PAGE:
When the Lord begins to answer the first of our three essential prayers, “Open the eyes of my heart so I can see,” and we begin to get a glimpse of the sin heretofore buried unrecognized deep within us, the result can initially be very shocking.
For example, several years ago I was preaching a typical Sunday morning sermon as I had done, practically weekly, for some 20 years. I concluded with a closing prayer, closed my Bible and was immediately aware (for the first time in 20 years of preaching!) of the following thoughts flooding my mind:
“Andrews, you had them on the edge of their seats. What a sermon! The depth of your understanding, the breadth of your exegesis, the brilliance of your insights was amazing!” Then I waited with anticipation for those in the congregation to come up to me and tell me what a wonderful sermon I had preached.
I can see now that the amazing thing was not that those thoughts were in my mind, but that I had been preaching for all those years completely unaware that they were, I am sure, in my mind each time I spoke.
I was appalled, and repented to the Lord for my unconscious, self-aggrandizing desire to seek glorify for myself. I knew that any gift I have and everything I know is from Him, and yet I was exposed as seeking the honor and recognition for myself that belongs only to Him. How could I do that after 40 years as an earnest Christian, all the while trumpeting regularly that “God alone is worthy of our praise and honor”? How could I sin so blatantly without even being aware of it?
That Sunday the hypocrisy in my heart was exposed, but I was sure that this revelation of my sin and my genuine, heart-felt repentance would correct the situation. However, the next week as I concluded the sermon, the very same thing occurred again, and then again the next week, and the next, and there was nothing I could do about it! The thoughts were always there. What could I do? I felt absolutely helpless.
This is exactly Paul’s attitude in Romans 7. The one who saw himself as “according to the law, blameless” in Philippians 3:6, has had his eyes opened in Romans 7. For the first time, He saw himself as a “wretched man,” unable to keep the law of God in his heart no matter how hard he tried, and he cried out for deliverance.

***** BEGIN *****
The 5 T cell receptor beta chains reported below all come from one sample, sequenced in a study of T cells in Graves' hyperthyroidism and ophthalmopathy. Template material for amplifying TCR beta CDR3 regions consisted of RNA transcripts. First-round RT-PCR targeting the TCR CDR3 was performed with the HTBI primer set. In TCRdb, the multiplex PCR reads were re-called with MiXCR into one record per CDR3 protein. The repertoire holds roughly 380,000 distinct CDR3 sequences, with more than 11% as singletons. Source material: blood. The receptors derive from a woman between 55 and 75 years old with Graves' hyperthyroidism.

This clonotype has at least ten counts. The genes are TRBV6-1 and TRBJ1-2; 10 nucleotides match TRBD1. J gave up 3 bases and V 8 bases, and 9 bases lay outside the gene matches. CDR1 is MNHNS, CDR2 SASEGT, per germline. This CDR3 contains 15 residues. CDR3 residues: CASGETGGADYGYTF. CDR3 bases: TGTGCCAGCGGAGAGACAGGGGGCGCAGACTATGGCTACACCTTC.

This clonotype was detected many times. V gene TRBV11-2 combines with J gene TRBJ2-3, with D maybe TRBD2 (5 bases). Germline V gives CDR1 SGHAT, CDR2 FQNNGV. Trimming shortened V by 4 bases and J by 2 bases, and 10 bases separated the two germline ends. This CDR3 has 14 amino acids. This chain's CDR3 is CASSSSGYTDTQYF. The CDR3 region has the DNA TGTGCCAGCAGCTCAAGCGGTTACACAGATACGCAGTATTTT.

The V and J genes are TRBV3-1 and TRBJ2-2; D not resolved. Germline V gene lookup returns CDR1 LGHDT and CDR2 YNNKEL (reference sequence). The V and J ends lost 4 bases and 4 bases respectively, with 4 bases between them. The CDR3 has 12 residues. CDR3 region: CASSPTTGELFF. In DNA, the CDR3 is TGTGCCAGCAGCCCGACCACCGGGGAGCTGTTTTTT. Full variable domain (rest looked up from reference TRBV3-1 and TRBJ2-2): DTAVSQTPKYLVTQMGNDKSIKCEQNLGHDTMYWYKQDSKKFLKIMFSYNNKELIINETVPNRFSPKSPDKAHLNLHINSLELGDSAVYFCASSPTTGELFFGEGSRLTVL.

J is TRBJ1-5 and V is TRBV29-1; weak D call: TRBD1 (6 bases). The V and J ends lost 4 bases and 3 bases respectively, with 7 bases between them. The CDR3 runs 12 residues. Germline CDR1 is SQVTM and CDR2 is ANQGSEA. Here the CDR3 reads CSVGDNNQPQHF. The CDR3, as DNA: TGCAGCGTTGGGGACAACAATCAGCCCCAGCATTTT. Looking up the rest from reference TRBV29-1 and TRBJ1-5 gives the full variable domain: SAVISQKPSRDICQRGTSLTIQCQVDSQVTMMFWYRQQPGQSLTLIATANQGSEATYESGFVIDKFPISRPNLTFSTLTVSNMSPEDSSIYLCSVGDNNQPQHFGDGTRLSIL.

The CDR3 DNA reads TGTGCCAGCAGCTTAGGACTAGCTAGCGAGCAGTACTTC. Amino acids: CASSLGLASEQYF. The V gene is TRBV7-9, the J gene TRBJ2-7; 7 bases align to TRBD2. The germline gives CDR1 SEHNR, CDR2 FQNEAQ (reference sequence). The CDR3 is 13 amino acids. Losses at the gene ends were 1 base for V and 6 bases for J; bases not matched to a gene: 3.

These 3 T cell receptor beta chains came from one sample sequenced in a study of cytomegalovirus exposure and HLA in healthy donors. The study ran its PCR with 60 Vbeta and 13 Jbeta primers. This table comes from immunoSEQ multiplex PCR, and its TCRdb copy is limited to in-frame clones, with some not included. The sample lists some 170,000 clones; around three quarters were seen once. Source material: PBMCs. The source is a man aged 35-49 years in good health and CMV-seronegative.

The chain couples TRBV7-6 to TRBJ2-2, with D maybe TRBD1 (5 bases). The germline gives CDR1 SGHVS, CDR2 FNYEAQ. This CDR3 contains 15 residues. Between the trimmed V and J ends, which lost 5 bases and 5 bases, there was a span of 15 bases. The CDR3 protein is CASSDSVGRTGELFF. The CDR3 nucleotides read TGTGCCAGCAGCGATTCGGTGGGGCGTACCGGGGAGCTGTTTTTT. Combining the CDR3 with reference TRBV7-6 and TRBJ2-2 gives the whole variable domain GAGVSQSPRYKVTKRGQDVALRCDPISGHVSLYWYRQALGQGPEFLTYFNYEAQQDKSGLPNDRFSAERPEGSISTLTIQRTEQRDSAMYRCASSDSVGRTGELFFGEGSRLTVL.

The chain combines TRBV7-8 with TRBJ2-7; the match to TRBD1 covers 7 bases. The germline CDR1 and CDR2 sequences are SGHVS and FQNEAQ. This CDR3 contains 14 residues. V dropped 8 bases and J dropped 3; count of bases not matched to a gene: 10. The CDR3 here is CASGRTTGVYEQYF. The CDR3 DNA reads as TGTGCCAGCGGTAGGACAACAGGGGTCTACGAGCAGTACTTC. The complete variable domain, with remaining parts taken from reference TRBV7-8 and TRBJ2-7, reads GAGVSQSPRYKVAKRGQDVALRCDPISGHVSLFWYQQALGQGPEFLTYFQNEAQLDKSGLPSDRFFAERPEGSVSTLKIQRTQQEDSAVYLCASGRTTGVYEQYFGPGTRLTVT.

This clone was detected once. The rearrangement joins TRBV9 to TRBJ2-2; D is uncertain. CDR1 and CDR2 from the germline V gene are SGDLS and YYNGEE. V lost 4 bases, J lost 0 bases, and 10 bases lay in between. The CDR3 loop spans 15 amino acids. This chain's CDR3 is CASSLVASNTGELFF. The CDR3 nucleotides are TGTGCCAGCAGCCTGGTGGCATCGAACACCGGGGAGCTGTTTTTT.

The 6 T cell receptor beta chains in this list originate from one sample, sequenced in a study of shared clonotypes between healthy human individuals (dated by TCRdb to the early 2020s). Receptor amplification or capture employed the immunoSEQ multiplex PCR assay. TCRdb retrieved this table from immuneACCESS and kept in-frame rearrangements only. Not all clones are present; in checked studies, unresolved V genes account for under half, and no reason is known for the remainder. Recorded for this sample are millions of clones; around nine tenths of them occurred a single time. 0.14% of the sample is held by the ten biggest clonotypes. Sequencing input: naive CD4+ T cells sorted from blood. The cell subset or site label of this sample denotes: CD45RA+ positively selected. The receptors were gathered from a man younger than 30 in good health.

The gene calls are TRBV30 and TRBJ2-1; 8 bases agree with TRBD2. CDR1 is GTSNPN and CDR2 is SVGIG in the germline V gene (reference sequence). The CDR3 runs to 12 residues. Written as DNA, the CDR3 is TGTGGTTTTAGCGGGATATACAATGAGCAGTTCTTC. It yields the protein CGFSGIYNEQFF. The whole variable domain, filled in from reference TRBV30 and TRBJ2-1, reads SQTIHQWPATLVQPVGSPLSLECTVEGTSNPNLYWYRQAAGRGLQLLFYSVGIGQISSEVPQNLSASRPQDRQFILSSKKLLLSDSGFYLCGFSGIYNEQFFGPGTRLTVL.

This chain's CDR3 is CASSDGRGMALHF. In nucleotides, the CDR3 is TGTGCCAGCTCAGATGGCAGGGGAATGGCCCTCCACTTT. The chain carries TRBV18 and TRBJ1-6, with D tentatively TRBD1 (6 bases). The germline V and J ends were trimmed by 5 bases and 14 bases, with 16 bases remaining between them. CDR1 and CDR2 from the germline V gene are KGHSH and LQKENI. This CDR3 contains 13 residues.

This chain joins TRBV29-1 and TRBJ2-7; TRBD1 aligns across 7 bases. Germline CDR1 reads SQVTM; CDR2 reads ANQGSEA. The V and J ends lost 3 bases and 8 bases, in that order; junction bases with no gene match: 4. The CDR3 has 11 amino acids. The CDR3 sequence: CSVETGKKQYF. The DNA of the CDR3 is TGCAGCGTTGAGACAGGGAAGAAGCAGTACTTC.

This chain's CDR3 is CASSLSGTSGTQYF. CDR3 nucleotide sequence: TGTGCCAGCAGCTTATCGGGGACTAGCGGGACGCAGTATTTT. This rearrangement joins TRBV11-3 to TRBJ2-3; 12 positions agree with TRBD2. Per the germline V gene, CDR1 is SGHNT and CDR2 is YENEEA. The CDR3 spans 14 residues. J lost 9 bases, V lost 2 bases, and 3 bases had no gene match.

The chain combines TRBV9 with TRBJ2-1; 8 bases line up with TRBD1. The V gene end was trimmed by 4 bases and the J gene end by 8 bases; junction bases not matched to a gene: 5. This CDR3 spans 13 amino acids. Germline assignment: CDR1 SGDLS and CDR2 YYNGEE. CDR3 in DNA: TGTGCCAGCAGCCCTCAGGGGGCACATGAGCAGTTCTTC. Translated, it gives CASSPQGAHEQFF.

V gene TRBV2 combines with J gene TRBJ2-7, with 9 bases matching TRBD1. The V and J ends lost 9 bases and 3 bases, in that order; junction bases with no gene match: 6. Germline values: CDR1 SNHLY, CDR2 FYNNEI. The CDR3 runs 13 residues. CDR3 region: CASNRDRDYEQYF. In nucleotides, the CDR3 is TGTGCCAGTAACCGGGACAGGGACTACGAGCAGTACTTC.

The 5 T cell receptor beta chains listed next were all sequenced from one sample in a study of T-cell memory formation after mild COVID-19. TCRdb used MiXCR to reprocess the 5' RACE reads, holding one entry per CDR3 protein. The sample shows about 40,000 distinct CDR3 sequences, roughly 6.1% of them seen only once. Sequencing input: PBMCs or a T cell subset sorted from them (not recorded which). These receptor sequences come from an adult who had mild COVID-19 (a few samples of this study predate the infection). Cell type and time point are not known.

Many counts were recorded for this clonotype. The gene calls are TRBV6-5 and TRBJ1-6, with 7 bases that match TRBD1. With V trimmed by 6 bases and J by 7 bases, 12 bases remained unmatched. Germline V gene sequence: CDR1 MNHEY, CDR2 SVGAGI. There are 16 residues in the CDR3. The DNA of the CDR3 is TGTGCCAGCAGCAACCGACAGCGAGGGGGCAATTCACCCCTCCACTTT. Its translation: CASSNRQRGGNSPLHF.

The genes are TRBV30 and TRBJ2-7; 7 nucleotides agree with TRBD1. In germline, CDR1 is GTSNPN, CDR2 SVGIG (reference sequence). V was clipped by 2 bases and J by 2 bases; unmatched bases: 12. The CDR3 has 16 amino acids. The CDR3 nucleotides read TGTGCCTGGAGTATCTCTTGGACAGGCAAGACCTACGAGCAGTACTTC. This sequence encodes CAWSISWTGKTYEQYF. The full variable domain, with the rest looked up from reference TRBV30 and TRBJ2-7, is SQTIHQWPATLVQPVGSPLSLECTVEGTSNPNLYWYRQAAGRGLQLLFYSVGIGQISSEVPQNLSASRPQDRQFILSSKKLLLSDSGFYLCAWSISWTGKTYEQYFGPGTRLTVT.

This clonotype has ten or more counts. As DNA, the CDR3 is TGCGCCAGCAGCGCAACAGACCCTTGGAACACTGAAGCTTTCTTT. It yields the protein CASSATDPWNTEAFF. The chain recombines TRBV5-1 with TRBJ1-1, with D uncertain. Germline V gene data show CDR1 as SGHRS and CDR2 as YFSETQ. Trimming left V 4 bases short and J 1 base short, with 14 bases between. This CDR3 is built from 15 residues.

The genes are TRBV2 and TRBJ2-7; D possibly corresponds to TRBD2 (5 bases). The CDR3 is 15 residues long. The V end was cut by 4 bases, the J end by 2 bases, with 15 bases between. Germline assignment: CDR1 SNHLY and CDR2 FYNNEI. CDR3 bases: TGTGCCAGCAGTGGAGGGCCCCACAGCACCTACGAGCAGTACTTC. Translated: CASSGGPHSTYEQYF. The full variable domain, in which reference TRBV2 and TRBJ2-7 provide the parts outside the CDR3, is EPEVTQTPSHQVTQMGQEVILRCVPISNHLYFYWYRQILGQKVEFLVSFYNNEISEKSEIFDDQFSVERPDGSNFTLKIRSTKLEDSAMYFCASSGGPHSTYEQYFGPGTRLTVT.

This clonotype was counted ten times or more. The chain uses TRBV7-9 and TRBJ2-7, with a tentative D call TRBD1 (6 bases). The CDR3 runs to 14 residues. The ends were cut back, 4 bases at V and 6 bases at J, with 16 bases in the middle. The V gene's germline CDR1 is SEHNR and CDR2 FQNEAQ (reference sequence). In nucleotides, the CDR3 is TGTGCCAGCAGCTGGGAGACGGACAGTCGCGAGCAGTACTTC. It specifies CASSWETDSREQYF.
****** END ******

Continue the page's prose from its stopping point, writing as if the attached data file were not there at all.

In Romans 7, Jesus had already answered prayers #1 and #2 in Paul’s life: “Open my eyes that I may see,” and “Be merciful to me a sinner.” He now saw himself clearly and embraced who he was—a wretched sinner, “the thoughts and intents of his heart only evil continually” (Genesis 6:4).
What did God then do with Paul? The same thing He did with me and with all to whom God is revealing the significance of the cross: “I thank God—through Jesus Christ our Lord!” (Romans 7:25a). He further opened Paul’s eyes (and mine as well) to see that all that sin—all that inability to obey the law of God in his heart—has been taken care of fully and finally by Jesus Christ at the cross. All he must now do to walk in victory is to believe it!
“Aye, there’s the rub” as Hamlet said. How can a parent believe he is really forgiven when he has just blown it again and lost his temper and been harsh with his child for what seems like the fiftieth time? What if he has been irresponsible by failing to follow through on a promise, been inconsistent in his discipline, or been exposed as selfishly thinking primarily of his own comfort and convenience before his family’s well being?
At that crucial time, Essential Prayer #3 is invaluable, the prayer of the father of the demon possessed man in Mark 9:24. That prayer and its application for us today is: “I believe (that you died for all my sin, even this one, and they are all forgiven), but help my unbelief (because right now, in the face of another failure, that faith is really, really shaky!).”
However, God answered this prayer for Paul too, as we can see from Romans 7:25b: “So then, with the mind I myself serve the law of God, but with the flesh the law of sin.” What seems to be almost a throwaway line at the end of Romans 7 is in fact a recognition by Paul of the unrelenting sin, now fully forgiven, that still remains in his sinful body and will remain until he gets his new, glorified one.
Listen to how Paul has come to grips with the fact of this persistent “thorn in the flesh.” Instead of removing it, Jesus told him that “My grace (My full forgiveness!) is sufficient for you” because “My strength is made perfect in weakness” (1 Corinthians 12:9). Paul now understood why he could literally “glory” (boast, rejoice) in his thorn. His besetting sin made the source of the spiritual power in his life unmistakable. It was Jesus Christ alone.
Incredible! How can I boast and rejoice in my persistent, unrelenting desire to have glory and honor for myself when I preach? Only when I believe, with all my heart, that God has totally forgiven me for it, is completely satisfied with me as His precious child in spite of it, and, as I walk in transparency about it, is actually bringing glory to Himself through it! Hallelujah!
Next week we will look at why, during serious crunch time in our lives, this kind of faith is so very difficult.